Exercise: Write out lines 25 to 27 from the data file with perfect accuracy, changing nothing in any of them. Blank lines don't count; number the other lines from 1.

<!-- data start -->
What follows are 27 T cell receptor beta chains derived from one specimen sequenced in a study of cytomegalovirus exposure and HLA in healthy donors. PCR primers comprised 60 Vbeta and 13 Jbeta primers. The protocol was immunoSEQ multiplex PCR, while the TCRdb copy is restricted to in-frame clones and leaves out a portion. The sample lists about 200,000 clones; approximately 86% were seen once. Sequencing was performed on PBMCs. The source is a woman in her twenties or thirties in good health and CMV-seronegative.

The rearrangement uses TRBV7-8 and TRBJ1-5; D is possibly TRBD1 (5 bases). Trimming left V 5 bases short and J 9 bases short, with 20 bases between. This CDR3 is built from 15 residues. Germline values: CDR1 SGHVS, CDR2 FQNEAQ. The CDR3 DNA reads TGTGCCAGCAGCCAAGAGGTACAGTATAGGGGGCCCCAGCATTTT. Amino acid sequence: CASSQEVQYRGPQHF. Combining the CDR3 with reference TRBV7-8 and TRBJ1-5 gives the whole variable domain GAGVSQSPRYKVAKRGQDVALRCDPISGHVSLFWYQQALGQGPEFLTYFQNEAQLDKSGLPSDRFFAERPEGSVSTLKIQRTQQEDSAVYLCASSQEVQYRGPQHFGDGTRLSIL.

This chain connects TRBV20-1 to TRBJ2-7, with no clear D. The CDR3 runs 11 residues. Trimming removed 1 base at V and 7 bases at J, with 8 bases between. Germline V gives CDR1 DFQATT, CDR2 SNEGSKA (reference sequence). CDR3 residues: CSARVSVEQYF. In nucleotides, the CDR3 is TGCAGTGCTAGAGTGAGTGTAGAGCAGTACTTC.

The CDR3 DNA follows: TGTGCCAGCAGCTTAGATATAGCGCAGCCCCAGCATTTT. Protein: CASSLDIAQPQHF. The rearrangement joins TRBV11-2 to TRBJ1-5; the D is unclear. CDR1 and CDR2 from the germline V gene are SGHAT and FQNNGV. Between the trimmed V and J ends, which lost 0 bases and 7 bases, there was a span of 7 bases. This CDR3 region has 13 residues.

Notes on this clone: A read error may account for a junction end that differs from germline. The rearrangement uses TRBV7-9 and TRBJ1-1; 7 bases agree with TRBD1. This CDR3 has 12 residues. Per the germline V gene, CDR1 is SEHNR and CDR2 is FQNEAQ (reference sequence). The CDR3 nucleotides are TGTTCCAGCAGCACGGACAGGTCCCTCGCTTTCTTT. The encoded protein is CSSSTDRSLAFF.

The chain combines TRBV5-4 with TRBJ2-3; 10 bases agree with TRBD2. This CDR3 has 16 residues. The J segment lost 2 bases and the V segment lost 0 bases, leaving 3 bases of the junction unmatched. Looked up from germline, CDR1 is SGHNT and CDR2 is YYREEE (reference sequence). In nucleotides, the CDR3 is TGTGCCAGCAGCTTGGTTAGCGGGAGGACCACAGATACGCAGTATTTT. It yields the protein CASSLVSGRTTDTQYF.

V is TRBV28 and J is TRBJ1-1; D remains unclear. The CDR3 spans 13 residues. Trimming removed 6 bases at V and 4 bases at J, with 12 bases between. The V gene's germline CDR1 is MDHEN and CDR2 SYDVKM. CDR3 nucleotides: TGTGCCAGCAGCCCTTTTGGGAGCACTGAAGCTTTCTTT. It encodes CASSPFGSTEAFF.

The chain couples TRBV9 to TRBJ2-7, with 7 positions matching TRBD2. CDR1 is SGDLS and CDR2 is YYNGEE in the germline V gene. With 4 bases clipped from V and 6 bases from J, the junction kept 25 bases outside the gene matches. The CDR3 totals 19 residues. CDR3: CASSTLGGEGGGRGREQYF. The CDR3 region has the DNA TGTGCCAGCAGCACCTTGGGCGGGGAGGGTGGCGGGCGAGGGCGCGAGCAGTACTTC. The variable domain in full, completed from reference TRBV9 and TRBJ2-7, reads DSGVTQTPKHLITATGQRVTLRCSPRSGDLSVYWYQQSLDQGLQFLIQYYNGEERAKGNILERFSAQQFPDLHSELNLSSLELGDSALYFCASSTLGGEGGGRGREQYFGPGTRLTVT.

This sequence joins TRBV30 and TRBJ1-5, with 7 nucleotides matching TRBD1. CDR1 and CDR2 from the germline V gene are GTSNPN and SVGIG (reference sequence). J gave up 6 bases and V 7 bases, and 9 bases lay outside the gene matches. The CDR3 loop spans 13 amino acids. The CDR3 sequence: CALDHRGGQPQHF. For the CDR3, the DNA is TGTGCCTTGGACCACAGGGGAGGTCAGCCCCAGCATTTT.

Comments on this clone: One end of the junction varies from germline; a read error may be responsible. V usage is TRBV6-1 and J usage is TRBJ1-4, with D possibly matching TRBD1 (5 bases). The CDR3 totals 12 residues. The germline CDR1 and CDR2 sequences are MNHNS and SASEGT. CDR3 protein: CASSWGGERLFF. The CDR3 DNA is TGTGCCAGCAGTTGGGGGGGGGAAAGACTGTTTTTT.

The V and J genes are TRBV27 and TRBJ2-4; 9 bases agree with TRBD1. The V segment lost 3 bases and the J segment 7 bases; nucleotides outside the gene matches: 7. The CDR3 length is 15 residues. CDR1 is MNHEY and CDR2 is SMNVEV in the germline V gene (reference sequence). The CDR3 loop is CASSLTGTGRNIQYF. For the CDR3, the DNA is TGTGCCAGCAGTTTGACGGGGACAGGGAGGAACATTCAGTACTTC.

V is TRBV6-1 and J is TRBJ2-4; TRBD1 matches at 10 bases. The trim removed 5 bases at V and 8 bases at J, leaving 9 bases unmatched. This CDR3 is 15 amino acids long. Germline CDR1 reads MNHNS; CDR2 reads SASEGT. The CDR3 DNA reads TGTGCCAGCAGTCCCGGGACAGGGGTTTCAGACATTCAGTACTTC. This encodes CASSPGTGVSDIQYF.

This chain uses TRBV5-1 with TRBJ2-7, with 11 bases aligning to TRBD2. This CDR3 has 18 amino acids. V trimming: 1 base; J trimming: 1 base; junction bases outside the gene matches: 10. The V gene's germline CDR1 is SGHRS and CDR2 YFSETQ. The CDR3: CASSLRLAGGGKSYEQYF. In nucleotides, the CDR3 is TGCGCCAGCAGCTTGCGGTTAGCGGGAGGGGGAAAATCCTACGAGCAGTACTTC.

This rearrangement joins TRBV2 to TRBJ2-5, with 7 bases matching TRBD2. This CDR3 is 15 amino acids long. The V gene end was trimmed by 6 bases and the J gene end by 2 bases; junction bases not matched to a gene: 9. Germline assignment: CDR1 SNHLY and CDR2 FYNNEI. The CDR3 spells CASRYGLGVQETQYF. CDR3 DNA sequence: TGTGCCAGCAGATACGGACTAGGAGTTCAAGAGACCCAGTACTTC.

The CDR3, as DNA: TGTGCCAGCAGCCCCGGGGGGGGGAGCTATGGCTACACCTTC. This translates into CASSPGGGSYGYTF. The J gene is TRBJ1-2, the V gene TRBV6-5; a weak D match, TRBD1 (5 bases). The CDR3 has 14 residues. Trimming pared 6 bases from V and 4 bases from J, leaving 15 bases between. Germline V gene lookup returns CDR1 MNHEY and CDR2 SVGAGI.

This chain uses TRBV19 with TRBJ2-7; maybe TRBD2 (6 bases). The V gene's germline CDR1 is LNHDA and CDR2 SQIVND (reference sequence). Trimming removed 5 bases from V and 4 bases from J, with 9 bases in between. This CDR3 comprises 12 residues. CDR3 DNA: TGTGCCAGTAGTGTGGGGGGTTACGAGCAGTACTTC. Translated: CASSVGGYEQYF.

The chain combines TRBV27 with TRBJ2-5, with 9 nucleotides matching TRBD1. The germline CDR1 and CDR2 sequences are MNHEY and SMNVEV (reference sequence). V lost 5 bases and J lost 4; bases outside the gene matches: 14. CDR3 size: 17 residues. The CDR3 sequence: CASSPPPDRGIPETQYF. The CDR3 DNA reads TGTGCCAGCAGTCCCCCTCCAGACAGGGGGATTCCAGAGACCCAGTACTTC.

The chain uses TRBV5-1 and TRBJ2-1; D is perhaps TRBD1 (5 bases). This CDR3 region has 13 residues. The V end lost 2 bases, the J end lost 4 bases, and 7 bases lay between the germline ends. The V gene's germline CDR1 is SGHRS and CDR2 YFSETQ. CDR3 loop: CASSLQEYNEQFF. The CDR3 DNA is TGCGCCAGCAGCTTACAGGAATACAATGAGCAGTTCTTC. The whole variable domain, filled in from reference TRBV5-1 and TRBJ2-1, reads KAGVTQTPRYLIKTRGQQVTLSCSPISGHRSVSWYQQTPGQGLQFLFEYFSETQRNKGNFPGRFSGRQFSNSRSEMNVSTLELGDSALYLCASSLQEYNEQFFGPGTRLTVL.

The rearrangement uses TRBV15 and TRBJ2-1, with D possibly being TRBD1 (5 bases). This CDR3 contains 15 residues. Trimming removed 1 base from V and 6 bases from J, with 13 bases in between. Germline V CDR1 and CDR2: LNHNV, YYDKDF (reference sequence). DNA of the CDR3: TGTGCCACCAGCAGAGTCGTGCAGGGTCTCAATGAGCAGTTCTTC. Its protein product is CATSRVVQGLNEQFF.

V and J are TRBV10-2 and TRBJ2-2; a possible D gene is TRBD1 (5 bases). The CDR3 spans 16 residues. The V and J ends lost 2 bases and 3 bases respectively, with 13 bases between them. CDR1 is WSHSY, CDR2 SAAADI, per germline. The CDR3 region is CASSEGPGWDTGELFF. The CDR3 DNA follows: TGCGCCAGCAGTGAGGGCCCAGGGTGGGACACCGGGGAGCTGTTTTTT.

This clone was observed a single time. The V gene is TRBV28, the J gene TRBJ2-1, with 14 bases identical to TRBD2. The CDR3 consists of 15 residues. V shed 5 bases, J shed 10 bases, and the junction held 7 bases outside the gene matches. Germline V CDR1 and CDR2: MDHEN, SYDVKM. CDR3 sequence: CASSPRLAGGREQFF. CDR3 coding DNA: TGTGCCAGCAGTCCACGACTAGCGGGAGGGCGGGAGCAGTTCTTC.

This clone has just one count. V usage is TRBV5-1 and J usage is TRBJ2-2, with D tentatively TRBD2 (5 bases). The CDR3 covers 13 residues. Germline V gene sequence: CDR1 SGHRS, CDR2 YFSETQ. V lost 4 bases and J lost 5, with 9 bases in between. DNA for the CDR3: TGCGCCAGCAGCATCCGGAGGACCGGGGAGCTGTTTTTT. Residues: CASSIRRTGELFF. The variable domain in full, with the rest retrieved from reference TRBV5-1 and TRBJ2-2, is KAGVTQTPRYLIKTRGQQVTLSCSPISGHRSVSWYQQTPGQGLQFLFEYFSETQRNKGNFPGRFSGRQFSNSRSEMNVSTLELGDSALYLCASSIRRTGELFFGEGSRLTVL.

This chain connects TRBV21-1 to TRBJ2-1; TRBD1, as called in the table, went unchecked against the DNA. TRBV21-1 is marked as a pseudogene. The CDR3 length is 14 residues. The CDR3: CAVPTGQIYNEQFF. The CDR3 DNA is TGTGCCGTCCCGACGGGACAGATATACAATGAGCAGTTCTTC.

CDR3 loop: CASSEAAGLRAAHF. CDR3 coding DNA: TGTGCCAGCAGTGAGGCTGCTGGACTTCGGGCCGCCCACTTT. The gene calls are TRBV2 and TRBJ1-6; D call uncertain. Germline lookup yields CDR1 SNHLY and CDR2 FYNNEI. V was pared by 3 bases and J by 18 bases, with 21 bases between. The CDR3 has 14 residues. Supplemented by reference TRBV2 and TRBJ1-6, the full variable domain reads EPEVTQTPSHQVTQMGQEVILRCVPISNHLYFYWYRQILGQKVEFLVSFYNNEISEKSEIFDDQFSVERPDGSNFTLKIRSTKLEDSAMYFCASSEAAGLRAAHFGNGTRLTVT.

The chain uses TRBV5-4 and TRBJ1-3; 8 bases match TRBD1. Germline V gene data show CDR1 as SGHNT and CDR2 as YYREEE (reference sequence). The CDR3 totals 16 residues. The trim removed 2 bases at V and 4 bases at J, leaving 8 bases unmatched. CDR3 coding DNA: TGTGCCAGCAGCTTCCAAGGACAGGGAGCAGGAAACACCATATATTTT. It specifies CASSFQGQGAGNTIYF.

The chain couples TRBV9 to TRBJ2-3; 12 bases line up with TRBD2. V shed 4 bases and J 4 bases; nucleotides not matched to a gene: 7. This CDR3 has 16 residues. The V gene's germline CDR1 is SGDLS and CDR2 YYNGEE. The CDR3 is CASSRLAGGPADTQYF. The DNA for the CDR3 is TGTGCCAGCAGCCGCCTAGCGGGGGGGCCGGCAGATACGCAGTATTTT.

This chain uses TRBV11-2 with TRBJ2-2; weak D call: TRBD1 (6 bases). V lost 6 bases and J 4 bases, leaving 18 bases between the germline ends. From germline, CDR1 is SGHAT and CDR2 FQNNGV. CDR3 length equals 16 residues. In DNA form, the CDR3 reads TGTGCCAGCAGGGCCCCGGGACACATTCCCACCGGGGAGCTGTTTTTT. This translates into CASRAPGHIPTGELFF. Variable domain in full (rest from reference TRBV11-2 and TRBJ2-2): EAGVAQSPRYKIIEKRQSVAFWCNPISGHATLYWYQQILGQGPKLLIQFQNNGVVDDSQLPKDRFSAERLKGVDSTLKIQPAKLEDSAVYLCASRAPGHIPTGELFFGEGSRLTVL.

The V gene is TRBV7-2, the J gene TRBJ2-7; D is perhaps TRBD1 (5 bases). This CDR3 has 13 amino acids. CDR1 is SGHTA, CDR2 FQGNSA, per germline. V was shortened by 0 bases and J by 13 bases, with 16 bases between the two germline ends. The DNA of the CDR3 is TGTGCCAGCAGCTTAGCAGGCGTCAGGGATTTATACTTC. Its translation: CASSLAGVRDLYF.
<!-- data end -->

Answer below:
The chain uses TRBV5-4 and TRBJ1-3; 8 bases match TRBD1. Germline V gene data show CDR1 as SGHNT and CDR2 as YYREEE (reference sequence). The CDR3 totals 16 residues. The trim removed 2 bases at V and 4 bases at J, leaving 8 bases unmatched. CDR3 coding DNA: TGTGCCAGCAGCTTCCAAGGACAGGGAGCAGGAAACACCATATATTTT. It specifies CASSFQGQGAGNTIYF.

The chain couples TRBV9 to TRBJ2-3; 12 bases line up with TRBD2. V shed 4 bases and J 4 bases; nucleotides not matched to a gene: 7. This CDR3 has 16 residues. The V gene's germline CDR1 is SGDLS and CDR2 YYNGEE. The CDR3 is CASSRLAGGPADTQYF. The DNA for the CDR3 is TGTGCCAGCAGCCGCCTAGCGGGGGGGCCGGCAGATACGCAGTATTTT.

This chain uses TRBV11-2 with TRBJ2-2; weak D call: TRBD1 (6 bases). V lost 6 bases and J 4 bases, leaving 18 bases between the germline ends. From germline, CDR1 is SGHAT and CDR2 FQNNGV. CDR3 length equals 16 residues. In DNA form, the CDR3 reads TGTGCCAGCAGGGCCCCGGGACACATTCCCACCGGGGAGCTGTTTTTT. This translates into CASRAPGHIPTGELFF. Variable domain in full (rest from reference TRBV11-2 and TRBJ2-2): EAGVAQSPRYKIIEKRQSVAFWCNPISGHATLYWYQQILGQGPKLLIQFQNNGVVDDSQLPKDRFSAERLKGVDSTLKIQPAKLEDSAVYLCASRAPGHIPTGELFFGEGSRLTVL.